Use of non-recycled plastics and paper as alternative fuel in cement production

Use of non-recycled plastics and paper as alternative fuel in cement production The global cement industry produces over four billion tonnes annually. In recent years, the quest for increasing energy efficiency has led this industry to test and use “waste” materials as alternative fuels (AF). The objective of this study was to examine the use, as alternative fuel, of the shredded non-recycled plastics and paper residue (NRPP) of a materials recovery facility at the Balcones plant in San Antonio, Texas; this material has a Lower Heating Value (LHV) of about 17 MJ/kg and is called “engineered fuel” (EF). The results showed that EF consists of mostly paper fiber, a biogenic material, so its use helps to decrease CO2 emissions from cement production. In the US, on an average about 4.3 MJ of thermal energy are used to dry, decompose, and sinter the carbonate minerals to produce one kg of “clinker” that is then ground to cement powder and mixed with other compounds. If the maximum amount of EF that can be used by the U.S. cement industry (83 million tonnes of cement per year) were to be separated at Material Recovery Facilities and used as alternative fuel in cement kilns, the diversion of non-recycled paper and plastics from landfills would amount to 17.7 million tonnes of EF. The general methodology used for the Life Cycle Assessment (LCA) is Eco-indicators 99 that uses the SimaPro database and four scenarios were assessed. The corresponding chemical structure of the EF was calculated and the associated emissions during combustion were determined. The laboratory analyses determined the average makeup of the sampled fuels consisted of 20% fossil based carbon and 80% biogenic. The use of EF in the cement industry reduces greenhouse gas emission by up to 3 tonnes of CO2 per tonne of EF used in place of a high-quality coal. The study also found that use of EF in cement production has no adverse effect on the stack emissions of cement plants, nor on the quality of cement produced. The mercury concentration in the stack gas of U.S. cement kilns is well below the U.S. standard and the total dioxin emissions of all cement plants amount to only 0.05% of the dioxins emitted by all U.S. sources. Furthermore, the cement process incorporates the residual ash in the EF into the final clinker, thus resulting in both energy and materials recovery. http://www.deepdyve.com/assets/images/DeepDyve-Logo-lg.png Journal of Cleaner Production Elsevier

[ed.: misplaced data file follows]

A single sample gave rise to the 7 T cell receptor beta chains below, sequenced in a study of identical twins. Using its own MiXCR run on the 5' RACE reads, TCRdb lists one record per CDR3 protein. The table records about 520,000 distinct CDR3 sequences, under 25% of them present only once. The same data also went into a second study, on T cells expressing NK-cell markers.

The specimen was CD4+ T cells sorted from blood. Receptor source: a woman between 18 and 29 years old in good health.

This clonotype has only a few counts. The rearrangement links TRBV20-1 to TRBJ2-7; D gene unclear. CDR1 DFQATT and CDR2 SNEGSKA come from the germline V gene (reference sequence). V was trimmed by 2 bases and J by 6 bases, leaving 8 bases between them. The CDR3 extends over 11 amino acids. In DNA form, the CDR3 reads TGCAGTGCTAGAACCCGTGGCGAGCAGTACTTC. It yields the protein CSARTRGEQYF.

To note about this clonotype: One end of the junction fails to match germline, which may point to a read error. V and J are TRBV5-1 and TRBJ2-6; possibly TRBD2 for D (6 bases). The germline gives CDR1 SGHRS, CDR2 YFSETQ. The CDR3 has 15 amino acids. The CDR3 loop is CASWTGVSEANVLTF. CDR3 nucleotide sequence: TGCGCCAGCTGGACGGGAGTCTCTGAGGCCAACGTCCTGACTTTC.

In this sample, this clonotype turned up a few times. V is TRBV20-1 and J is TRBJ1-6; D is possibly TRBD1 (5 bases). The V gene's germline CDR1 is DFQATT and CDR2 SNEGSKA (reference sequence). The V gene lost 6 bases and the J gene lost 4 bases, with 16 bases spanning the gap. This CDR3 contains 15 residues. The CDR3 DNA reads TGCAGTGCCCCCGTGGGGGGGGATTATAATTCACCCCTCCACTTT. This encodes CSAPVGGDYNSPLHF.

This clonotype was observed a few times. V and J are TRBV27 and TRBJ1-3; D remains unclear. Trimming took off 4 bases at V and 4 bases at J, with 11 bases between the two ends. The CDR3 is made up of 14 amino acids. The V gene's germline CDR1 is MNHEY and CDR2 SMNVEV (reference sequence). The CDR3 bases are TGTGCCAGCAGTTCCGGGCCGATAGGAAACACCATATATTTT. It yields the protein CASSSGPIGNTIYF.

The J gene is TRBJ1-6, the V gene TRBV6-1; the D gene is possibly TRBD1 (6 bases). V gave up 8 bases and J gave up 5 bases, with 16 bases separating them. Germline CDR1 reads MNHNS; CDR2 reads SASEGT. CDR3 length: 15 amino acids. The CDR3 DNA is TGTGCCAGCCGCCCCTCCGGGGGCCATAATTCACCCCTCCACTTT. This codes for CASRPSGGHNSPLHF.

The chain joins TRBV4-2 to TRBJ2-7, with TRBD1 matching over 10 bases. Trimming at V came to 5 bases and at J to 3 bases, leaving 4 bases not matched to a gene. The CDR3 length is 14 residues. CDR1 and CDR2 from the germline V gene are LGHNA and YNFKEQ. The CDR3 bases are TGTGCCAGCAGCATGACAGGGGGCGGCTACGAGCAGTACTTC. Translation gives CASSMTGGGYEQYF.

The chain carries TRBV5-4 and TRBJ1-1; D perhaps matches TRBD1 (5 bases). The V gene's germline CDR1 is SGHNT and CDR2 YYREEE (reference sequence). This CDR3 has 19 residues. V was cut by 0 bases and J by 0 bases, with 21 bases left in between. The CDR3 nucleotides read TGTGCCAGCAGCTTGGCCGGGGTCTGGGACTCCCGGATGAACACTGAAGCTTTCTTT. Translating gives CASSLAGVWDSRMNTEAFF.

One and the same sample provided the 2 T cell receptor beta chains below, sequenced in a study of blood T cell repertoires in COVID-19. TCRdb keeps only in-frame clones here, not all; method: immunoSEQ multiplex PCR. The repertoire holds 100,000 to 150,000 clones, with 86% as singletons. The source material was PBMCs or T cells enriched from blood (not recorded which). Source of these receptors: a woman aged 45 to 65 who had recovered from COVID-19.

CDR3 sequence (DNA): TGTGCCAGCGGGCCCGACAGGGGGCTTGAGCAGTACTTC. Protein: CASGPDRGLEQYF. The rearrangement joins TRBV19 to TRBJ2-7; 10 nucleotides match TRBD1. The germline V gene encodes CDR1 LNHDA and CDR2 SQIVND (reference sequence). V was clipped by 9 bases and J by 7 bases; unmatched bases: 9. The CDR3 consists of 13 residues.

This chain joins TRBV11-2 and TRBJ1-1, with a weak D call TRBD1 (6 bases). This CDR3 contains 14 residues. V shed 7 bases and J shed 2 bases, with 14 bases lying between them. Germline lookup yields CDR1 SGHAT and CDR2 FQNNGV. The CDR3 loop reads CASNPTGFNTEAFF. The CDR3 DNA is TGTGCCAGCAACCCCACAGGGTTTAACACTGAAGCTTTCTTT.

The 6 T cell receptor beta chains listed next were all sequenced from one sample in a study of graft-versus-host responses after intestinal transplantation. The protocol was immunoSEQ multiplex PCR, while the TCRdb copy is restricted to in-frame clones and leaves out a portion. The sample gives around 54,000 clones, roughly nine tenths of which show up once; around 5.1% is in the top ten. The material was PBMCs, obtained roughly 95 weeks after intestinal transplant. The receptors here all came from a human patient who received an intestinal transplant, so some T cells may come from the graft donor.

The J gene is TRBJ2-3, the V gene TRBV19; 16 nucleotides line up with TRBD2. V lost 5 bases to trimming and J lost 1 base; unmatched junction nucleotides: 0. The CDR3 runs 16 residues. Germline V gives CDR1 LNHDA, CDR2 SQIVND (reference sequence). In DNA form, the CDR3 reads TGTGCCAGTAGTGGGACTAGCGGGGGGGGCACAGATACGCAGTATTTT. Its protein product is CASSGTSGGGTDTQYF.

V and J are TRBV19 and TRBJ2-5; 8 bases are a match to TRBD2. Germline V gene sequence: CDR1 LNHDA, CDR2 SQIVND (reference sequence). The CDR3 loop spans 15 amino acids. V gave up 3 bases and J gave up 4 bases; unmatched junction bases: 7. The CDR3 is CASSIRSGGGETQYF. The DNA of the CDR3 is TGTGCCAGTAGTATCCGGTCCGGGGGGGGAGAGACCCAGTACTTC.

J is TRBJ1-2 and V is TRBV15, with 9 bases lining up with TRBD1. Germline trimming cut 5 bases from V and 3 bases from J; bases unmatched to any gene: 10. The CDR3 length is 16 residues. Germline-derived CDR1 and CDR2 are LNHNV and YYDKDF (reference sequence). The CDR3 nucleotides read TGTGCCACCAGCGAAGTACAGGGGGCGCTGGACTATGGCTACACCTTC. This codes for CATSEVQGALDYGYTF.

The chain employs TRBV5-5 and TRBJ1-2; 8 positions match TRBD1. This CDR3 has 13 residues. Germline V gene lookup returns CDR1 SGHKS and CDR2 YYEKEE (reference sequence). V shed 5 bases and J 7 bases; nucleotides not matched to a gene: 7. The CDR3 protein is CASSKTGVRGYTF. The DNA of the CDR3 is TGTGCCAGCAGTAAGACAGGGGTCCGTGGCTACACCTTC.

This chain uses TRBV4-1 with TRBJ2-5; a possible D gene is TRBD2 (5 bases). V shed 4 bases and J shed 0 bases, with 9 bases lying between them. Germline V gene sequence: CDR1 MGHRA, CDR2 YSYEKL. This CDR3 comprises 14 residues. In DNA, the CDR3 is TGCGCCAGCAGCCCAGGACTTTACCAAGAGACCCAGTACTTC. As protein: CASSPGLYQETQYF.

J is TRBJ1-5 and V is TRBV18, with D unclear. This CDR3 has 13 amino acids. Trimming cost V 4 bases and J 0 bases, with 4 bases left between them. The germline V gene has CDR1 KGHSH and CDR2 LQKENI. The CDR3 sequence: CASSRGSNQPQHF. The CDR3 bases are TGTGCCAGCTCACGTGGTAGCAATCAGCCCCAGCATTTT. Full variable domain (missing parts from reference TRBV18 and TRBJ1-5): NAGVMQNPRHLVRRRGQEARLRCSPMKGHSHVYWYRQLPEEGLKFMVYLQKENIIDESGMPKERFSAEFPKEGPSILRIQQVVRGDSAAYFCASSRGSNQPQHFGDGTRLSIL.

Use of non-recycled plastics and paper as alternative fuel in cement production

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Publisher
Elsevier
Copyright
Copyright © 2018 Elsevier Ltd
ISSN
0959-6526
D.O.I.
10.1016/j.jclepro.2018.01.214
Publisher site
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Abstract

The global cement industry produces over four billion tonnes annually. In recent years, the quest for increasing energy efficiency has led this industry to test and use “waste” materials as alternative fuels (AF). The objective of this study was to examine the use, as alternative fuel, of the shredded non-recycled plastics and paper residue (NRPP) of a materials recovery facility at the Balcones plant in San Antonio, Texas; this material has a Lower Heating Value (LHV) of about 17 MJ/kg and is called “engineered fuel” (EF). The results showed that EF consists of mostly paper fiber, a biogenic material, so its use helps to decrease CO2 emissions from cement production. In the US, on an average about 4.3 MJ of thermal energy are used to dry, decompose, and sinter the carbonate minerals to produce one kg of “clinker” that is then ground to cement powder and mixed with other compounds. If the maximum amount of EF that can be used by the U.S. cement industry (83 million tonnes of cement per year) were to be separated at Material Recovery Facilities and used as alternative fuel in cement kilns, the diversion of non-recycled paper and plastics from landfills would amount to 17.7 million tonnes of EF. The general methodology used for the Life Cycle Assessment (LCA) is Eco-indicators 99 that uses the SimaPro database and four scenarios were assessed. The corresponding chemical structure of the EF was calculated and the associated emissions during combustion were determined. The laboratory analyses determined the average makeup of the sampled fuels consisted of 20% fossil based carbon and 80% biogenic. The use of EF in the cement industry reduces greenhouse gas emission by up to 3 tonnes of CO2 per tonne of EF used in place of a high-quality coal. The study also found that use of EF in cement production has no adverse effect on the stack emissions of cement plants, nor on the quality of cement produced. The mercury concentration in the stack gas of U.S. cement kilns is well below the U.S. standard and the total dioxin emissions of all cement plants amount to only 0.05% of the dioxins emitted by all U.S. sources. Furthermore, the cement process incorporates the residual ash in the EF into the final clinker, thus resulting in both energy and materials recovery.

Journal

Journal of Cleaner ProductionElsevier

Published: Apr 20, 2018

References

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